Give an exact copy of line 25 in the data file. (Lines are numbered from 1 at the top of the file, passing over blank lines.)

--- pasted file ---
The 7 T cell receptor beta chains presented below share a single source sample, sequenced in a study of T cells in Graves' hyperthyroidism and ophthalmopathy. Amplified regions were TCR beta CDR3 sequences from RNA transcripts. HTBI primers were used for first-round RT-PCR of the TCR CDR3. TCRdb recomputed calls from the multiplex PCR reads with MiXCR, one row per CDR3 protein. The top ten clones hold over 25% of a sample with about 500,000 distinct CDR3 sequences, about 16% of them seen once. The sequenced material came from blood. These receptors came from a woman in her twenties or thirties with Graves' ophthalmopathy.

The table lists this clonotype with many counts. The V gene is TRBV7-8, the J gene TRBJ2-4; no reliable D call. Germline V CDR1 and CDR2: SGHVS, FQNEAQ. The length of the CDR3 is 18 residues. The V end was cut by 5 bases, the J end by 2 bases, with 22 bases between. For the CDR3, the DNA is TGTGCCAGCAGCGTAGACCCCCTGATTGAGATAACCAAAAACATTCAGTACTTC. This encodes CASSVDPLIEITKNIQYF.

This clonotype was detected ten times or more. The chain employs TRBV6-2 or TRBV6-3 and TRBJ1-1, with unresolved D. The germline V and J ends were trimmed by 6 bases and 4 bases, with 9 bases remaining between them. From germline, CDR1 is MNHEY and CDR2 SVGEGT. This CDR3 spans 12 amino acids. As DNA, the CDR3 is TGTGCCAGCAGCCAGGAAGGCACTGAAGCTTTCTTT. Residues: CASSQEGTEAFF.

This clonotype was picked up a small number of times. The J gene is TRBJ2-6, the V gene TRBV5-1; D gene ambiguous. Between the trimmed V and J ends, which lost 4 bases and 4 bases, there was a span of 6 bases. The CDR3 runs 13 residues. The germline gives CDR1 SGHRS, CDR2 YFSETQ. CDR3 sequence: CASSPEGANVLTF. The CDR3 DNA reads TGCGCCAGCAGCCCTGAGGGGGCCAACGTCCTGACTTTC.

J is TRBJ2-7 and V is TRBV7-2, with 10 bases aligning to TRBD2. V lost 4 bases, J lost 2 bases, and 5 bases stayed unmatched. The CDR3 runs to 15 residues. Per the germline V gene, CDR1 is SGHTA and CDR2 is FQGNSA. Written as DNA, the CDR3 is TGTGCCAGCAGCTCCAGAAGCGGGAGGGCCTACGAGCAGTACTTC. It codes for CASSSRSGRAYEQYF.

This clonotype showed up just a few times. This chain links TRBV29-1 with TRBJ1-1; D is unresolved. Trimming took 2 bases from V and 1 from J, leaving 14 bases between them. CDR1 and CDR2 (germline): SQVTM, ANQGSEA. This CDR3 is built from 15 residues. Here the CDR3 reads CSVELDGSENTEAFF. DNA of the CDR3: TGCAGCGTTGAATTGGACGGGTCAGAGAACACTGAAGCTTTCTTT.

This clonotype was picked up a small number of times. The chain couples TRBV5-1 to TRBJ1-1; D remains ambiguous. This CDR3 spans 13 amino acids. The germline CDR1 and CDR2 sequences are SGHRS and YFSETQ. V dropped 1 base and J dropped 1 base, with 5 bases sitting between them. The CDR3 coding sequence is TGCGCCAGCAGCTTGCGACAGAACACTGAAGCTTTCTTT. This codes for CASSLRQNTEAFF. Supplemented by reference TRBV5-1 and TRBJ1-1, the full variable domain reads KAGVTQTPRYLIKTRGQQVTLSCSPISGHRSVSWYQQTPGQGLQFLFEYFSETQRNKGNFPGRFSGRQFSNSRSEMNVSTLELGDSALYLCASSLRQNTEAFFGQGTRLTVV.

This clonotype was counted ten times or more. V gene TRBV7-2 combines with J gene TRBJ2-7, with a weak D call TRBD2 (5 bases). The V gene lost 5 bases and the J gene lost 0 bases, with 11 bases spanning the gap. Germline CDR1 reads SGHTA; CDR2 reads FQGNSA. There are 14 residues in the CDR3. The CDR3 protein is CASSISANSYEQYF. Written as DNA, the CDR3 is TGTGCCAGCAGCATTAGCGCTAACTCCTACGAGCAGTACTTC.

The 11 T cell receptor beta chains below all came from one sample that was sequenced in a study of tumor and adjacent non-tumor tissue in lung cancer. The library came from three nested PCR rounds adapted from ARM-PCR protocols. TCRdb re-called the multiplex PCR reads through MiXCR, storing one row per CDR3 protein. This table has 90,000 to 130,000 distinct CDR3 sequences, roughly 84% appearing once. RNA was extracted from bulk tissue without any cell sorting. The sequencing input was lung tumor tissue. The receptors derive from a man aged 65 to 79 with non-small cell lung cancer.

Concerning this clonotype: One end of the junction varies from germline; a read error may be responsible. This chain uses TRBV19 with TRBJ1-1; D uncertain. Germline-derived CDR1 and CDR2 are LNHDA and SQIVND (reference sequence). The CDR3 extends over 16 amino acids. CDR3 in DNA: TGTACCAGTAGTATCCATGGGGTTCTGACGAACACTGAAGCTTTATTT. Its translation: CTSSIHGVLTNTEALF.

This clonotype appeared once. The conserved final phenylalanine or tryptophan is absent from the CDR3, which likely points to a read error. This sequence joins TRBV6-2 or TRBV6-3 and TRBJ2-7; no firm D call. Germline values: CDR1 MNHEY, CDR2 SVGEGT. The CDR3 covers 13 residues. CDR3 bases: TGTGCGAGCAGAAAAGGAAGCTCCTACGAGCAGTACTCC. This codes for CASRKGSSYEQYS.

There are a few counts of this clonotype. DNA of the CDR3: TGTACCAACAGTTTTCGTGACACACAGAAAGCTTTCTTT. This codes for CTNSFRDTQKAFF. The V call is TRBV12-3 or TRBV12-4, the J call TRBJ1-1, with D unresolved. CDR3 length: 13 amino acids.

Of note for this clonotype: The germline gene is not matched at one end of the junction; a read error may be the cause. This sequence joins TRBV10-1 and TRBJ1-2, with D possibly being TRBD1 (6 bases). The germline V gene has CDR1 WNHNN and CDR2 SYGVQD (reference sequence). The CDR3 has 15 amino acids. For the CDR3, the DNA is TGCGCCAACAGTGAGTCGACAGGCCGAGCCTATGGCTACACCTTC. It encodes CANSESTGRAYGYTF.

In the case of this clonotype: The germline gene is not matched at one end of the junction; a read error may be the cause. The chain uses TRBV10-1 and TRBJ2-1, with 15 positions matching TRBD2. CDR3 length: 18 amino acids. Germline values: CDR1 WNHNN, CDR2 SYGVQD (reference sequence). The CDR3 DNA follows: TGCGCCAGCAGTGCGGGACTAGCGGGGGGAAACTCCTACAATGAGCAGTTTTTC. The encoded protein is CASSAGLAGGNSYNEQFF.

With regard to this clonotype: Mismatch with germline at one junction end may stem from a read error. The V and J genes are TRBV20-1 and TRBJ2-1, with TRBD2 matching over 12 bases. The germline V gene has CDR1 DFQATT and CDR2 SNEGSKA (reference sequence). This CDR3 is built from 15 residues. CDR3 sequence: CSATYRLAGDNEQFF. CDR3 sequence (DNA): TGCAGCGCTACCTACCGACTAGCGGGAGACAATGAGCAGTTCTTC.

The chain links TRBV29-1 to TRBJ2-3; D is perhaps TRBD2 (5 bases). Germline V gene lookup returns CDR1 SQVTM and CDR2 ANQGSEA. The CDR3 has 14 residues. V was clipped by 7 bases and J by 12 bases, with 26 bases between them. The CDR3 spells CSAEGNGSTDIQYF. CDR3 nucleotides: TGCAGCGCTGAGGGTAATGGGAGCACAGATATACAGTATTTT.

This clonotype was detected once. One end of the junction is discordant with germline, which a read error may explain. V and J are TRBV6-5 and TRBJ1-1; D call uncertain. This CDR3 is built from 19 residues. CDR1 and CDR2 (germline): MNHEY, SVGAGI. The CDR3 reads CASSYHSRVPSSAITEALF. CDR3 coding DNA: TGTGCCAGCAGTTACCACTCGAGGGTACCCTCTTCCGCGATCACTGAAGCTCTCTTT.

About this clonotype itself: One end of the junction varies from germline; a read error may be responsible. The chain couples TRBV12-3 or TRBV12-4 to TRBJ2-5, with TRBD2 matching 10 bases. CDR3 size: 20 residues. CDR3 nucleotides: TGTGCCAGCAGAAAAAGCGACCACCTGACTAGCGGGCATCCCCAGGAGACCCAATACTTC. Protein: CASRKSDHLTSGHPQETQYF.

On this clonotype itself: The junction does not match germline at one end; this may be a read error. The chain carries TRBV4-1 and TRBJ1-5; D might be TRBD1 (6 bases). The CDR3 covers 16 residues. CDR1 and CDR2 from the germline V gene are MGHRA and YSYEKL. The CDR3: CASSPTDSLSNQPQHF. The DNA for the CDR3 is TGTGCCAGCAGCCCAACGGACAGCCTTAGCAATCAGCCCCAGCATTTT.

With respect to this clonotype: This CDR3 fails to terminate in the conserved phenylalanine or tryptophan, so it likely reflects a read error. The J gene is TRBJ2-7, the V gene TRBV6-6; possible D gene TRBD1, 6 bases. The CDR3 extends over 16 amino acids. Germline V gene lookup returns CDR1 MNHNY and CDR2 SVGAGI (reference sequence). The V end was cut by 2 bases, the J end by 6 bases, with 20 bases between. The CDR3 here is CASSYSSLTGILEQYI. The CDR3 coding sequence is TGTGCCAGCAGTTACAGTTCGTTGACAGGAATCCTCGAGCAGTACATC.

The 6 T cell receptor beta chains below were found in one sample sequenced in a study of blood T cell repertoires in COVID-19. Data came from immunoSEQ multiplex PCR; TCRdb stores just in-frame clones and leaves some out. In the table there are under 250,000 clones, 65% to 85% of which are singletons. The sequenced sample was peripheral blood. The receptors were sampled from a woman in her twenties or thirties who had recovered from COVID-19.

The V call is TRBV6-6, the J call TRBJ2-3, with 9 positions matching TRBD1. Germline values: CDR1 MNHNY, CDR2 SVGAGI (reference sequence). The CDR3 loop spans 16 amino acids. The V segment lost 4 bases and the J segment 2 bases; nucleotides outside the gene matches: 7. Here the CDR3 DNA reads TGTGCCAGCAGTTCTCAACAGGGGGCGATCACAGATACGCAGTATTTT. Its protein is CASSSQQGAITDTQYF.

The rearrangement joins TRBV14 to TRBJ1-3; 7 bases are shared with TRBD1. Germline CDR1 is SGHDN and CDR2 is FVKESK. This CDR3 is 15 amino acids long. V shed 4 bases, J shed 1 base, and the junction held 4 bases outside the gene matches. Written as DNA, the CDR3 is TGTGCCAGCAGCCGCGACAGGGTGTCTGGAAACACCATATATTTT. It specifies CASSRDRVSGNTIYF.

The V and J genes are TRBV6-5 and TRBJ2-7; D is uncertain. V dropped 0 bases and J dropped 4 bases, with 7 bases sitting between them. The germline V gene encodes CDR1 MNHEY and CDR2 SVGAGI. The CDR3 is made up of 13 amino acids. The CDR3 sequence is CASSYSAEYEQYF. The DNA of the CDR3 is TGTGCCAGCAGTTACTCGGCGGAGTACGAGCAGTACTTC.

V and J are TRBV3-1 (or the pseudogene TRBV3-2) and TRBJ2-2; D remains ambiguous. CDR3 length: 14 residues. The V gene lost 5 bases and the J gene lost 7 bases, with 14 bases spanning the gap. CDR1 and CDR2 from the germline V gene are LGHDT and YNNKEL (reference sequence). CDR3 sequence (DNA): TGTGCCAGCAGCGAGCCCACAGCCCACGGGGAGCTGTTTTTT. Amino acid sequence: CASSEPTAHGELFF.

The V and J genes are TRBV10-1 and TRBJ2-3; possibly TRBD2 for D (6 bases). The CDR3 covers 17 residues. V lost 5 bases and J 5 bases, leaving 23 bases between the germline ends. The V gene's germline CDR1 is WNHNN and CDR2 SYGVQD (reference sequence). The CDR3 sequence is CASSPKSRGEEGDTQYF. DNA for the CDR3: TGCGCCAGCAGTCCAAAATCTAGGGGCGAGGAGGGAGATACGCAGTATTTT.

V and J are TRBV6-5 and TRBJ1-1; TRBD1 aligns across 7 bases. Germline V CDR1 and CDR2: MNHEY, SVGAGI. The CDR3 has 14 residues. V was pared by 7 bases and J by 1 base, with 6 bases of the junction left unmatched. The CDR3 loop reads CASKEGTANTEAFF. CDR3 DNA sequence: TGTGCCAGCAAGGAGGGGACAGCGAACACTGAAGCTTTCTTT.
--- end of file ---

V and J are TRBV3-1 (or the pseudogene TRBV3-2) and TRBJ2-2; D remains ambiguous. CDR3 length: 14 residues. The V gene lost 5 bases and the J gene lost 7 bases, with 14 bases spanning the gap. CDR1 and CDR2 from the germline V gene are LGHDT and YNNKEL (reference sequence). CDR3 sequence (DNA): TGTGCCAGCAGCGAGCCCACAGCCCACGGGGAGCTGTTTTTT. Amino acid sequence: CASSEPTAHGELFF.